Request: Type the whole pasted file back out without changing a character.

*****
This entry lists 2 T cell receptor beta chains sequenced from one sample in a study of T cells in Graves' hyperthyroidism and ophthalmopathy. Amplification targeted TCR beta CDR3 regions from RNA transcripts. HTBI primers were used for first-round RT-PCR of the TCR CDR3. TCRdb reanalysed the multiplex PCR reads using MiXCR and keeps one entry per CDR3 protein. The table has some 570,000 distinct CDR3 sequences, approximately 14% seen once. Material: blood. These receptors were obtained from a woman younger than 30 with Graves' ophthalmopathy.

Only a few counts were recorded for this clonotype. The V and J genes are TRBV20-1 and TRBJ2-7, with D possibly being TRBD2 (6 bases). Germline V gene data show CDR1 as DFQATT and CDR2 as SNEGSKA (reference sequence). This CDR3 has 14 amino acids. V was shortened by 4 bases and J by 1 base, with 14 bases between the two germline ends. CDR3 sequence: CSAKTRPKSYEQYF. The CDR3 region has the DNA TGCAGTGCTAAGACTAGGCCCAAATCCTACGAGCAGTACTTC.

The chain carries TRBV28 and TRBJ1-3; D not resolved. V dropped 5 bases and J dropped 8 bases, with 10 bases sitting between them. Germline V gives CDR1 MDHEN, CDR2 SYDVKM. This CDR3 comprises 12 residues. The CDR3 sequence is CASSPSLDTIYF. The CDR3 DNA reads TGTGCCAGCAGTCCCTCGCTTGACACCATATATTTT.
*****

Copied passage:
This entry lists 2 T cell receptor beta chains sequenced from one sample in a study of T cells in Graves' hyperthyroidism and ophthalmopathy. Amplification targeted TCR beta CDR3 regions from RNA transcripts. HTBI primers were used for first-round RT-PCR of the TCR CDR3. TCRdb reanalysed the multiplex PCR reads using MiXCR and keeps one entry per CDR3 protein. The table has some 570,000 distinct CDR3 sequences, approximately 14% seen once. Material: blood. These receptors were obtained from a woman younger than 30 with Graves' ophthalmopathy.

Only a few counts were recorded for this clonotype. The V and J genes are TRBV20-1 and TRBJ2-7, with D possibly being TRBD2 (6 bases). Germline V gene data show CDR1 as DFQATT and CDR2 as SNEGSKA (reference sequence). This CDR3 has 14 amino acids. V was shortened by 4 bases and J by 1 base, with 14 bases between the two germline ends. CDR3 sequence: CSAKTRPKSYEQYF. The CDR3 region has the DNA TGCAGTGCTAAGACTAGGCCCAAATCCTACGAGCAGTACTTC.

The chain carries TRBV28 and TRBJ1-3; D not resolved. V dropped 5 bases and J dropped 8 bases, with 10 bases sitting between them. Germline V gives CDR1 MDHEN, CDR2 SYDVKM. This CDR3 comprises 12 residues. The CDR3 sequence is CASSPSLDTIYF. The CDR3 DNA reads TGTGCCAGCAGTCCCTCGCTTGACACCATATATTTT.